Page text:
Whenever I have visitors in town, I love taking them to a stand-up dining place. Stand up dining, or tachigui, is an old fashioned way to enjoy a quick bite in Japan. Think affordable meals, scarfed down between appointments, all without creasing the back of your pant leg. What’s not to like? While soba is the most common tachigui, you can also find other cuisines like tempura, sushi and grilled meat! A great option for meat lovers is Jiromaru, a stand up wagyu BBQ restaurant, with locations in Shinjuku and Akihabara. Here’s why you should check out:
Experience Edo-Style Tachigui
Tachigui is a remnant of the Edo period (1603-1868) when the busy working class of Tokyo would need a quick bite without slowing down. These stand up dining restaurants still exist in Japan, but they are certainly not the norm. So, while you’re here, why not take the opportunity to experience this unique old fashioned dining style.
Sample High Quality Beef
The beef at Jiromaru is of high quality and the chefs change the menu daily, depending on what cuts they purchase. They primarily use local A4 and A5 Wagyu beef so don’t expect a cheap eat. Once the cuts and price have been determined each day, the small wooden tablets that make up the menu are displayed both inside and outside the restaurant. As you can see, you can expect to pay roughly 250-300 yen for the quality slices.
That Pay Per Slice Variety
The pricing of the meat is per slice, which means you can sample a variety of tasty cuts in the one meal. No more getting food envy over the juicier steak at the next table. However, this does mean that you could end up spending a lot if you’re not paying attention. Not a problem for some, but if you want to squash your hunger and not your budget, I’d recommend getting some rice as a side, and ordering slowly!
A note about portions. On the whole, Japanese consume smaller portions of meat with their meals. Eating this way has taught me a surprising lesson about when I actually become full. I find I overeat less these days.
At Jiromaru, don’t be surprised when the thin slices come out; it’s a quality over quantity situation, so make sure you savour the different flavours and textures, instead of mindlessly woofing it down.
Tachigui is Great for Solo Diners
The space inside Jiromaru is quite tight, and you essentially stand at a counter. This is great news for the solo diner or small groups. While the Akihabara branch is double the size, the Shinjuku branch only fits around 10 people.
When we visited the Shinjuku branch as a group of three, I poked my head in to check availability. There was only one space right by the door. Expecting a harried “shove off, we’re full” reaction, I was surprised when they beckoned us in and positioned all three of us at the empty spot right next to the door. In fact, the door could no longer close and one of our group stood in the doorway with the breeze in his hair.
We huddled around one grill (three maximum per grill), juggling plates and drinks, and moving out of the restaurant when people needed in or out—which was often as turnover can be pretty quick. This may not be everyone’s idea of a good time but, for me, it was a fun, “more the merrier” dining experience that my friends and I won’t soon forget.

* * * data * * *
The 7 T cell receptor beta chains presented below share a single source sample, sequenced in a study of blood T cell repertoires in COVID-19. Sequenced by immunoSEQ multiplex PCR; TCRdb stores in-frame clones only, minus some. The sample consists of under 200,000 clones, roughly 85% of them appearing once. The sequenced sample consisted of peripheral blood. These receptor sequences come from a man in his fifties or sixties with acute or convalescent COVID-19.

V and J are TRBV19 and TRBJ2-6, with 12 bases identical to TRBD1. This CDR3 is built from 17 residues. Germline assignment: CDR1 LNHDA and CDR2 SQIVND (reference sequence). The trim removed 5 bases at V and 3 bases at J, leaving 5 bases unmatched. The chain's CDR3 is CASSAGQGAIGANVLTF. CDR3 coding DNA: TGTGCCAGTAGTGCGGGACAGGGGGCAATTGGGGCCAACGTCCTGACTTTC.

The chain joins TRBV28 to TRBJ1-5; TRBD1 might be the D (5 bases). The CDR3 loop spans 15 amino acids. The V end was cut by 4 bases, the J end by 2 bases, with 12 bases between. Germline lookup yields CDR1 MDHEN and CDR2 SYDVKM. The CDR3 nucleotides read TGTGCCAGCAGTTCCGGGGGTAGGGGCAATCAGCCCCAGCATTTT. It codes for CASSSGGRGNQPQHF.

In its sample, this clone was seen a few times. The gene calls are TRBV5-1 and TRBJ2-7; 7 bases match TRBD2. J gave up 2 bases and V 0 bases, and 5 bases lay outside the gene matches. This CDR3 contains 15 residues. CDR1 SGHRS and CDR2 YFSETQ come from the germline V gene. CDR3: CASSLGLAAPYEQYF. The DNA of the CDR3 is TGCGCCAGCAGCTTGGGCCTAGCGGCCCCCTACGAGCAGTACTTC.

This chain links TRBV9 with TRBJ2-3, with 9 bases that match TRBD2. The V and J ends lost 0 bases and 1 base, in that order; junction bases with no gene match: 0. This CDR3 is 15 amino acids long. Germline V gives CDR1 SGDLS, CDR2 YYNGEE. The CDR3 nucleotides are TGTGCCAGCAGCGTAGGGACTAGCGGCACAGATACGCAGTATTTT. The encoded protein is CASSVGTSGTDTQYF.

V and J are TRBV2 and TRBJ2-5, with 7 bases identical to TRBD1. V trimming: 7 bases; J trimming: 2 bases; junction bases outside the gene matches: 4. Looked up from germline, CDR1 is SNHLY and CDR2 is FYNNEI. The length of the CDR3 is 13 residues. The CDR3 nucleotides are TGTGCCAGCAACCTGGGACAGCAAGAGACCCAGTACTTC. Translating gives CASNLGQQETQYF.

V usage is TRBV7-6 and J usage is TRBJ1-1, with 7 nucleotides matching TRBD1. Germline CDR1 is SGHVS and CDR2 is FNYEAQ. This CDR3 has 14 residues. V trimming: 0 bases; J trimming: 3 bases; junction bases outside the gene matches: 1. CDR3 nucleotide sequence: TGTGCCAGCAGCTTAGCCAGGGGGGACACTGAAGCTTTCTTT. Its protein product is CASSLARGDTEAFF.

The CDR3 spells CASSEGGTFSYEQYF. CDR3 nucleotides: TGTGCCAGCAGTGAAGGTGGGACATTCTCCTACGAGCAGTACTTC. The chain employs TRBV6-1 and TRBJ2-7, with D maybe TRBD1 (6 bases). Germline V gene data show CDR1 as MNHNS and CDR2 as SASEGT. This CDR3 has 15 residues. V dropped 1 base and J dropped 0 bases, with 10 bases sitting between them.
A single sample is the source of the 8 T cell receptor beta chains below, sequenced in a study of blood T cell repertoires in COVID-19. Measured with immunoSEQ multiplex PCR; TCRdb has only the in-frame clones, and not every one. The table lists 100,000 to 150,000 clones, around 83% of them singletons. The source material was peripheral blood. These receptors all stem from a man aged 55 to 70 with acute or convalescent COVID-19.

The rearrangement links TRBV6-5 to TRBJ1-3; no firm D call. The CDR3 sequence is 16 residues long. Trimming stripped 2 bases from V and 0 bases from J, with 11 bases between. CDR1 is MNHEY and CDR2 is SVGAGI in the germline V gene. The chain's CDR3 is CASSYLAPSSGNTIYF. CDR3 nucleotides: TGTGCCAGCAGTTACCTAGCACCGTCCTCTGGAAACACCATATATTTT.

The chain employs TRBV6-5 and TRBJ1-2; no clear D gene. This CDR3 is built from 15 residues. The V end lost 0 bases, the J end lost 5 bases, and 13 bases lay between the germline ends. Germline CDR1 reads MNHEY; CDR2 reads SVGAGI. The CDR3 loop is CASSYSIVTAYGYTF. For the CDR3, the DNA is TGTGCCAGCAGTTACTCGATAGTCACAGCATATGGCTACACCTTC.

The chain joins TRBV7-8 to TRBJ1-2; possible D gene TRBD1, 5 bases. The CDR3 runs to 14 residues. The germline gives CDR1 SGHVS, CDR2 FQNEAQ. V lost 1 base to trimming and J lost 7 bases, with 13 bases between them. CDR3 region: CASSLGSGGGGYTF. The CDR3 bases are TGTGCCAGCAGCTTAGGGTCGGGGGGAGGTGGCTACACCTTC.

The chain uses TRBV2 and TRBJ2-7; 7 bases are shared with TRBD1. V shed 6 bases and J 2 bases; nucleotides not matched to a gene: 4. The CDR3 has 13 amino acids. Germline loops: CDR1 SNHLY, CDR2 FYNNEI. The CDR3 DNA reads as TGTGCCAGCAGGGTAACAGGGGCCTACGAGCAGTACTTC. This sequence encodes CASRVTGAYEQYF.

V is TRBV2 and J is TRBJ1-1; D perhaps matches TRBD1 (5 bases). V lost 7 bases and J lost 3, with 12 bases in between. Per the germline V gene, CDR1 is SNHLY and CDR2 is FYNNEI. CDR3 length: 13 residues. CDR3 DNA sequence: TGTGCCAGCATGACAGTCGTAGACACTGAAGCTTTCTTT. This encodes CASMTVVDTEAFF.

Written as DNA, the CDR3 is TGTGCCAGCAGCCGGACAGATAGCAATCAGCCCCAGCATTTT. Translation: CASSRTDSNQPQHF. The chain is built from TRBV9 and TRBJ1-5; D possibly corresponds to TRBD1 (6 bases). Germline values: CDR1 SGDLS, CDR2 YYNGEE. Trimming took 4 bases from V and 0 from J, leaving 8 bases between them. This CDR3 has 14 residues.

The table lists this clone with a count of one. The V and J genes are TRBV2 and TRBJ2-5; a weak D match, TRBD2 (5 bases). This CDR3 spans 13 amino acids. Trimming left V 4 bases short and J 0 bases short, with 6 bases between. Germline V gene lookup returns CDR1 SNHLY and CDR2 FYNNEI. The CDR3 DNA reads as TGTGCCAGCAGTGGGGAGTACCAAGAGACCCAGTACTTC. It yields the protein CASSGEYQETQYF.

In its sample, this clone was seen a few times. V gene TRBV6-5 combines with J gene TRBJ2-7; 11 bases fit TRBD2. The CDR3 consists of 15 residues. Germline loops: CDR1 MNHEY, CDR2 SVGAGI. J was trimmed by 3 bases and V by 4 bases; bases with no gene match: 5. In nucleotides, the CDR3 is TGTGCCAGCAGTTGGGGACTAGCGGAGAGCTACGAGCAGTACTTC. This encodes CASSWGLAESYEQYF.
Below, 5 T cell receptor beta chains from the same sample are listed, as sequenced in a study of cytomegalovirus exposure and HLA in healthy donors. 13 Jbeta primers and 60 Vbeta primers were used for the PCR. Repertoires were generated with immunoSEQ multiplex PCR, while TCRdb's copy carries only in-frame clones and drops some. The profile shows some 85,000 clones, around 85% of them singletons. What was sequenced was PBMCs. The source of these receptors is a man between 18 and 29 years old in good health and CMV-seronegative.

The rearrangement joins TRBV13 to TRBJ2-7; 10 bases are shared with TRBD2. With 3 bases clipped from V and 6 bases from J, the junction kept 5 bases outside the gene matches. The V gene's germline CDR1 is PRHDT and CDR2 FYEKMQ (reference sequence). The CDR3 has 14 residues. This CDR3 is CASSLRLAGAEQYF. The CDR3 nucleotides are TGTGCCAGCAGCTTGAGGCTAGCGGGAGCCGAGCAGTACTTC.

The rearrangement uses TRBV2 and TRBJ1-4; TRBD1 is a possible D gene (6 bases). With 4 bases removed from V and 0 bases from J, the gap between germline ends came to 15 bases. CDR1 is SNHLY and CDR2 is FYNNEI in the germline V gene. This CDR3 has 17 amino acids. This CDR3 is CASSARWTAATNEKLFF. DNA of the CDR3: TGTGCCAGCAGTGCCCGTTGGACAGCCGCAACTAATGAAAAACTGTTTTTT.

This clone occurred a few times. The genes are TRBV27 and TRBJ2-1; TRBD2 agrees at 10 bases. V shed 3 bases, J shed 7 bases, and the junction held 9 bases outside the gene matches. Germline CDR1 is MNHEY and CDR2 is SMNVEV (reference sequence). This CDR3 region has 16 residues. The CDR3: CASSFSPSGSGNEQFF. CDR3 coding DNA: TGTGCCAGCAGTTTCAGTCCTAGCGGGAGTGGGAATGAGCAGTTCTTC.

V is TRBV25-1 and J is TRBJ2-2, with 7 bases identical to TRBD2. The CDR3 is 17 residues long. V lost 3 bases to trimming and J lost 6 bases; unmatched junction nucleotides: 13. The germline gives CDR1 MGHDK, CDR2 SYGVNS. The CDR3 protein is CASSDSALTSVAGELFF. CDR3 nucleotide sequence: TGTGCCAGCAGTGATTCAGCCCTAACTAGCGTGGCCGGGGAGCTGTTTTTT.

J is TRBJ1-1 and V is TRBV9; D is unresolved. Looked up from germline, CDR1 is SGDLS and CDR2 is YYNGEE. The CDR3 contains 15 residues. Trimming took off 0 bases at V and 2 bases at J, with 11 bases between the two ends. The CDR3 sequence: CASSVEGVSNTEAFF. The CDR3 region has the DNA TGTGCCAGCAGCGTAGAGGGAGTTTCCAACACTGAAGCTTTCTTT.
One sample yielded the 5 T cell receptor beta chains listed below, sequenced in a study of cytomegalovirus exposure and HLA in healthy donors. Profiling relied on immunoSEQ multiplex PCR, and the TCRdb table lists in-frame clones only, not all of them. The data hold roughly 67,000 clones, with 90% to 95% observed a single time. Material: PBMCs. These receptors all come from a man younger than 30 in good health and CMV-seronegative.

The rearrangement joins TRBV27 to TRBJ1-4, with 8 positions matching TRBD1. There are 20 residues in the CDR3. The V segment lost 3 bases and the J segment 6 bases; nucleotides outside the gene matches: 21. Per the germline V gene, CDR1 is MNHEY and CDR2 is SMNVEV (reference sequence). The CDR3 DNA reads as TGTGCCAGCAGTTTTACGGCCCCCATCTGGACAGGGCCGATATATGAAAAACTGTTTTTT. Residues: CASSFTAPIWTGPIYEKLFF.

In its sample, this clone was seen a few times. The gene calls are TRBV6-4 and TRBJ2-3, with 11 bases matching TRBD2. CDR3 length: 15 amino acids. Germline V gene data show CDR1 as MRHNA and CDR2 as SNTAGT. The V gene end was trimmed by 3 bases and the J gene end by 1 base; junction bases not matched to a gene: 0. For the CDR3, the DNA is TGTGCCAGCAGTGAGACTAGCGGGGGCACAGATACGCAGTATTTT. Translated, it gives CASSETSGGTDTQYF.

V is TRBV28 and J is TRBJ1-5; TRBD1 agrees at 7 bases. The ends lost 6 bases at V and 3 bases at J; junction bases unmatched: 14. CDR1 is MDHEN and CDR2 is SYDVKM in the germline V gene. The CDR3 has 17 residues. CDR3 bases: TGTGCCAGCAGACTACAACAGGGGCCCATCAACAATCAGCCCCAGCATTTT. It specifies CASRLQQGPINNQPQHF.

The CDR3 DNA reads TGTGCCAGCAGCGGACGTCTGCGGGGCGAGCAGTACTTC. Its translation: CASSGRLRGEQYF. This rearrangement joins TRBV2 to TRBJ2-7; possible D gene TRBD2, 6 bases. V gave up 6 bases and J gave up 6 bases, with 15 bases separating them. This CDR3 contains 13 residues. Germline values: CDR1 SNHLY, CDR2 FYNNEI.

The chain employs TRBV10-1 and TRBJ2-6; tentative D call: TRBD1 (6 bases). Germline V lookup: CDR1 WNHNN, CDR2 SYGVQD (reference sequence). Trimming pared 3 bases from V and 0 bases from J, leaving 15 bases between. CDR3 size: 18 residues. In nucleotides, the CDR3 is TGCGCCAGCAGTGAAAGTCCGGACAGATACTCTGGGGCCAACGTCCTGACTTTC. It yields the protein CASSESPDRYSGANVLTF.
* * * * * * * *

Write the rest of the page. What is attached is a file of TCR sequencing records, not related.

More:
Try Your Hand At Yakiniku BBQ
It’s probably evident from the moment you step inside, but in this restaurant, you’re the chef! Each spot at the counter comes with a small gas-powered grill. While most yakiniku (grilled meat) restaurants involve sitting around a large tabletop grill, this one involves standing around a small one. The do-it-yourself yakiniku grilling is definitely something to try out in Japan, even if you opt for a sitting restaurant. Staff at Jiromaru will give you paper aprons to protect your clothes and a few pairs of tongs with which to handle the meat.
Freshly Sliced To Order
When you’re settled, you’ll notice the glass cabinet running along the counter in front of you. Just like at a sushi restaurant, it’s full of today’s cuts. As you order, the chefs will freshly slice your beef and present it to you on a small plate. At this point, they’ll advise if the meat should be eaten with any particular dipping sauces.
In terms of ordering, I would suggest going a la carte rather than a chef’s selection, which can work out fairly dear and you tend to forget what you’re eating. If the staff don’t speak English (I’ve had both experiences), you can point to the meat on display, what the person next to you has, your own body parts or try out a few of these words:
- Beef (gyu)
- Pork (buta)
- Sirloin (saaroin) – most expensive and delicious
- Rump (ranpu) – tender and tasty
- Boneless Short Rib (harami)
- Flank (kalbi)
- Beef tongue (gyutan)
- Ribcap (ribukyappu)
- Chuck (zabuton)
- Brisket (misuji)
- Pork Belly (buta bara)
- Roast or Rib Roast (as it sounds but remove the ‘t’)
- Gooseneck Round (sotomomo) — tough but tasty
- Liver (rehba)
If you’d like to grill some vegetables, you could order mushrooms (shiitake or eringi), eggplant (nasu), green peppers (shishito), leek (negi), asparagus (asupara) and pumpkin (kabocha). For sides, I’d recommend a bit of kim chi and rice. Add a nice beer to wash it down and you’ve got yourself a fun, delicious, well-rounded meal!
Post by Japan Journeys.